Hot Off the Presses! Mary Farmer’s “Pressed” a Cool Read

I was pleased to finally read straight through Mary Farmer’s new novel, Pressed. It’s been so much fun reading and critiquing the occasional chapter over the last year! As a member of a writing group (NWG), one can’t help but feel some of the glow of satisfaction Mary must bask in after the completion of her book. And maybe a touch of pride that “one of our own” achieved her goal. Okay, and maybe even a little misplaced sense of accomplishment at having helped in some small way for Pressed to be a better book. Wishing Mary much success. I know her readers will love Pressed. Here is the review I wrote for Amazon, which is where you can buy the book:

Pressed by Marilyn Farmer is a fun book that will keep you turning pages as you follow main character Tank Lismore from the printing house parking lot all the way to the swan pond at the public park. Along that journey you will cheer for the young man to finally take action in his life. You’ll want to see him gather up the courage to approach the object of his desire, the lovely Sloane, who graces the carpeted offices of company management. Tank meanwhile, dwells in the underworld of the printing presses where he is a capable worker. They will come together in the break room over a big diamond ring and a cell phone. Hilarity and danger ensue.

Tank Lismore is one of those characters you love to root for, in spite of his sometimes poor judgement, especially in matters of the heart. Much the same can be said about Sloane, who grows on us as we get to know her. Both of them are up against some of the more entertaining adversaries in contemporary fiction. Not the least of these is Tank’s ne’er-do-well cousin Riley, who swears he’s “got Tank’s back”,  but… well, you’ll find out. In addition to Riley, Tank faces savage bikers, bumbling goons and slick crooked lawyers – to say nothing of the police, including his own Uncle Al.

Farmer’s fast-paced tale has humor and pathos and plenty of suspense. Is it a romantic comedy or a crime thriller? I say yes! But you should judge for yourself.


Christine Sneed: “The Virginity of Famous Men”

The Virginity of Famous MenThe Virginity of Famous Men by Christine Sneed

My rating: 3 of 5 stars

I picked up this collection of stories from Christine Sneed the night she spoke to our writing group in Naperville back in September 2017. We had asked her to do a presentation for an hour at one of our regular weekly meetings. She proposed an outline for a talk “On Maintaining Momentum in Your Fiction.” We thought it would have some value for many of the fiction writers in our group. Alas, some were disappointed, and several felt the talk to be somewhat condescending and elementary. I don’t remember the word “momentum” being mentioned.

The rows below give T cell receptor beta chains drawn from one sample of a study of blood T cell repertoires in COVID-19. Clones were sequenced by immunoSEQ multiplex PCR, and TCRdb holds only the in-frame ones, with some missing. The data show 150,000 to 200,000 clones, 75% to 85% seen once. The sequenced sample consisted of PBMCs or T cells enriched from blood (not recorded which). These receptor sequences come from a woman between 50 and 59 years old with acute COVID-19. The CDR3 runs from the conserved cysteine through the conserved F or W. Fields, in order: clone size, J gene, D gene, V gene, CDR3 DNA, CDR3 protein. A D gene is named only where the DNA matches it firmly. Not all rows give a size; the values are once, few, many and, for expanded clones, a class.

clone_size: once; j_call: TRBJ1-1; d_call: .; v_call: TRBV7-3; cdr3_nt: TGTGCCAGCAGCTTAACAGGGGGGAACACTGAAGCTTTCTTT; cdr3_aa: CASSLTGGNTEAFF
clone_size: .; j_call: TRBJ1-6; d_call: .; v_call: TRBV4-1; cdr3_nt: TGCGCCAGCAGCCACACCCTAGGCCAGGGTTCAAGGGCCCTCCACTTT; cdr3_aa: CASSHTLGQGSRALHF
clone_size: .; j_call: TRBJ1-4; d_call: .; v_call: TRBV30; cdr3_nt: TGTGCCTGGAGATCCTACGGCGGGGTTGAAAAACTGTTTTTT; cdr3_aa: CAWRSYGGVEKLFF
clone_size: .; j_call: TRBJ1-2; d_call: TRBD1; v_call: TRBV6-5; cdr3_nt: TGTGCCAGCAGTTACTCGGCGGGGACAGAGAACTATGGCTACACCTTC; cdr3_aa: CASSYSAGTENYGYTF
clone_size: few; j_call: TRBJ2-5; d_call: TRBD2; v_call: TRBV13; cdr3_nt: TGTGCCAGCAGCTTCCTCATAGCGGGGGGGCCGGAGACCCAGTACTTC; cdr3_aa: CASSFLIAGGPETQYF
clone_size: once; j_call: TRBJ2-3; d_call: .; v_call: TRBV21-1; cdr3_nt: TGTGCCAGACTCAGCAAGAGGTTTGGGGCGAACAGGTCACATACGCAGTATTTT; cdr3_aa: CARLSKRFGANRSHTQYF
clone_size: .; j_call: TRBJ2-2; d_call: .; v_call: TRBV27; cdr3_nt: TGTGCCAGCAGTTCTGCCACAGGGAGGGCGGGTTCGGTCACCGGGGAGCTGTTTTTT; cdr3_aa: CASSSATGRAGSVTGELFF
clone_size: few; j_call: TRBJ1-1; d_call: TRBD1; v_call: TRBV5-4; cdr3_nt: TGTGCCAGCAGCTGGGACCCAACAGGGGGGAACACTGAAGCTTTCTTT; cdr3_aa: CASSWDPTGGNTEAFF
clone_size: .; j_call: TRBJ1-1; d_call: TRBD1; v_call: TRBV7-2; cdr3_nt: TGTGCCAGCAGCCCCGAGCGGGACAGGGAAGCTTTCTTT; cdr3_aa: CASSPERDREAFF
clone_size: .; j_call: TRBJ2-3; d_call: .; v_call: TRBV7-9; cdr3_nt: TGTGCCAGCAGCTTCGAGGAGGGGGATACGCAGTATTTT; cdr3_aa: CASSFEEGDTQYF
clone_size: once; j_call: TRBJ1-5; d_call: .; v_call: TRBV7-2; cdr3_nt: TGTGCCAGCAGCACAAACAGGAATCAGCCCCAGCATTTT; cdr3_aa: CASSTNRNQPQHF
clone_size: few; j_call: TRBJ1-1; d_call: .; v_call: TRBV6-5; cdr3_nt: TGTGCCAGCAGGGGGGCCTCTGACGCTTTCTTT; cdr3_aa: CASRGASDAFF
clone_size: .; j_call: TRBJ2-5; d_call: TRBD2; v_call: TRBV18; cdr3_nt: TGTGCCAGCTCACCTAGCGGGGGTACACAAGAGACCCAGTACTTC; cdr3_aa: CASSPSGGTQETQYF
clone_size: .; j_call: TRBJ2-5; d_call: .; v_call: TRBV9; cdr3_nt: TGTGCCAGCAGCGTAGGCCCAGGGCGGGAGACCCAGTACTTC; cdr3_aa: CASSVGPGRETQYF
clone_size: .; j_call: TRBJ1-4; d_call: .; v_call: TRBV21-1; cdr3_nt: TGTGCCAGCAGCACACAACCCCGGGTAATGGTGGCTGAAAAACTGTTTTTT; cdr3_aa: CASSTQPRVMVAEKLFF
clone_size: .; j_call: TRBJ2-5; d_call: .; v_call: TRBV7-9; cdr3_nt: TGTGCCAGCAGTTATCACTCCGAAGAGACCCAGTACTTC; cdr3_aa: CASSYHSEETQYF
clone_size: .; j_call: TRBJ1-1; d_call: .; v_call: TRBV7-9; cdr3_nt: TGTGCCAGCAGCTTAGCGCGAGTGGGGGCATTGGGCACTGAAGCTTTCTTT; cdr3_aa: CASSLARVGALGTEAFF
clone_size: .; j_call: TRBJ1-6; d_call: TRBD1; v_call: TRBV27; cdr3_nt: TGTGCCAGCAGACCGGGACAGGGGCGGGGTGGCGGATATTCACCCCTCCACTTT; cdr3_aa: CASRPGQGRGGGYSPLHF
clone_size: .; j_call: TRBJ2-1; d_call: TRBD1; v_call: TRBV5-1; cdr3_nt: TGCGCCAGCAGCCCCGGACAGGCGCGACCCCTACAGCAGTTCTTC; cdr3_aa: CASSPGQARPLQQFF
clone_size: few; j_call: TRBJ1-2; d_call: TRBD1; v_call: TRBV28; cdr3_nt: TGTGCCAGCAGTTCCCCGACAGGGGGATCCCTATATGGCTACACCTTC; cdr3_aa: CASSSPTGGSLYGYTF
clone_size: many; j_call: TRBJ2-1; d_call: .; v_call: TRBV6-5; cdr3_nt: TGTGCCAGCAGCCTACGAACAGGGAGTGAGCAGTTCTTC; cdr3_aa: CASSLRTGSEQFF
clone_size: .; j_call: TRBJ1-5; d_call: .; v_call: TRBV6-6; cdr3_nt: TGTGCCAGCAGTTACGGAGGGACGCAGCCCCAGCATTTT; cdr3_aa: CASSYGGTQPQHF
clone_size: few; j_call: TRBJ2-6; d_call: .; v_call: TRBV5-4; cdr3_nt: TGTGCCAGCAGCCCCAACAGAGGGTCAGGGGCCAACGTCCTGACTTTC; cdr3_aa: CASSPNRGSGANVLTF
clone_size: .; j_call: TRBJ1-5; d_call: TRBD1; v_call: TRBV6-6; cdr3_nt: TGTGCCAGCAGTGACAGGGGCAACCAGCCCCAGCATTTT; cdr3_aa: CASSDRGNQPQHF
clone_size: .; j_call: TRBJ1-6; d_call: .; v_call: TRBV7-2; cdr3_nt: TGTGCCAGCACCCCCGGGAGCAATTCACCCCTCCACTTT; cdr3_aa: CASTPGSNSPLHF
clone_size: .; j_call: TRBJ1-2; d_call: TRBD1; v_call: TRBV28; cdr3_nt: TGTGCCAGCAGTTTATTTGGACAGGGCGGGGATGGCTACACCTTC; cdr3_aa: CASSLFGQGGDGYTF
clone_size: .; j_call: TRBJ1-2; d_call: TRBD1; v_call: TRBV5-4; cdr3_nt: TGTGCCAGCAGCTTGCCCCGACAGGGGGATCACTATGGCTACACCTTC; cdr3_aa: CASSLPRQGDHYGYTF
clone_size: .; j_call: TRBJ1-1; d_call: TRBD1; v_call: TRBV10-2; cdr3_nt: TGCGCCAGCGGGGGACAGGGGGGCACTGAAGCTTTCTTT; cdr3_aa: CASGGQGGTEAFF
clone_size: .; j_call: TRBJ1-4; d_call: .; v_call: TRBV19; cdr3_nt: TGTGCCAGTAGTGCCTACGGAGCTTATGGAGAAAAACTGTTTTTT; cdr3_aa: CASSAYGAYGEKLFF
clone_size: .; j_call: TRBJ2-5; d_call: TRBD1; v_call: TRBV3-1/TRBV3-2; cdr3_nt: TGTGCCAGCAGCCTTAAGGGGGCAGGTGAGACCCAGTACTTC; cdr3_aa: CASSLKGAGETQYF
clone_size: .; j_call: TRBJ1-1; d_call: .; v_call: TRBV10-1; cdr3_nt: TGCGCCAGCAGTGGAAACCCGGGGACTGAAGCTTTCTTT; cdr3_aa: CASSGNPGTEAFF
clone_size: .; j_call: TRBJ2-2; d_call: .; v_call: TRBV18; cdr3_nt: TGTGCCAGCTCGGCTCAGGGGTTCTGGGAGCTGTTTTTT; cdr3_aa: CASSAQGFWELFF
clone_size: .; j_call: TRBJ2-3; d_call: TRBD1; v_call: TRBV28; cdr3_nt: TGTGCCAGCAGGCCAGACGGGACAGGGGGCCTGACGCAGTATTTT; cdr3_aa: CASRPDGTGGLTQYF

I grant it would be difficult for someone unfamiliar with the group to know what level of skill , what knowledge of literature the audience would bring. So perhaps Ms. Sneed can be forgiven for her compact high-school English lessons on character, conflict, plot and point of view.

Personally, I was interested in reading some genuine prize-winning literary fiction (as opposed to genre fiction, of which it turns out I am mostly guilty. Sneed’s fiction has won numerous prizes and acknowledgements, she teaches writing, and she directs the MA/MFA program at Northwestern University. So I wanted to learn from her stories. By Sneed’s own definition, literary fiction is character-driven fiction in which the character’s interior life is described and explored in a way that leads to an insight about his/her place in the world. The stories in “The Virginity of Famous Men” fit that bill pretty well.

They are not plot driven and don’t concern themselves so much with external conflicts. Take “Beach Vacation”, in which a woman ends up vacationing with her teen-age son at a resort where she discovers she really doesn’t like her kid very much. Well, rightly so, the kid’s a jerk, end of story. In “The First Wife”, that personage describes her marriage to a celebrity as it moves to its inevitable slow death. In “The Prettiest Girls” a Hollywood studio representative on location in Mexico falls for a pretty local girl and brings her back to L.A. We are no less surprised than the narrator when she eventually leaves him for another man. Very little actually happens in these stories. True, the characters DO things, but not BIG things that you would consider major scenes in the plot. Yet, I didn’t feel much was happening on the interior, either. Except for the mother in Beach Vacation, characters didn’t seem to learn anything – either about themselves or the world. But maybe I’m just missing it.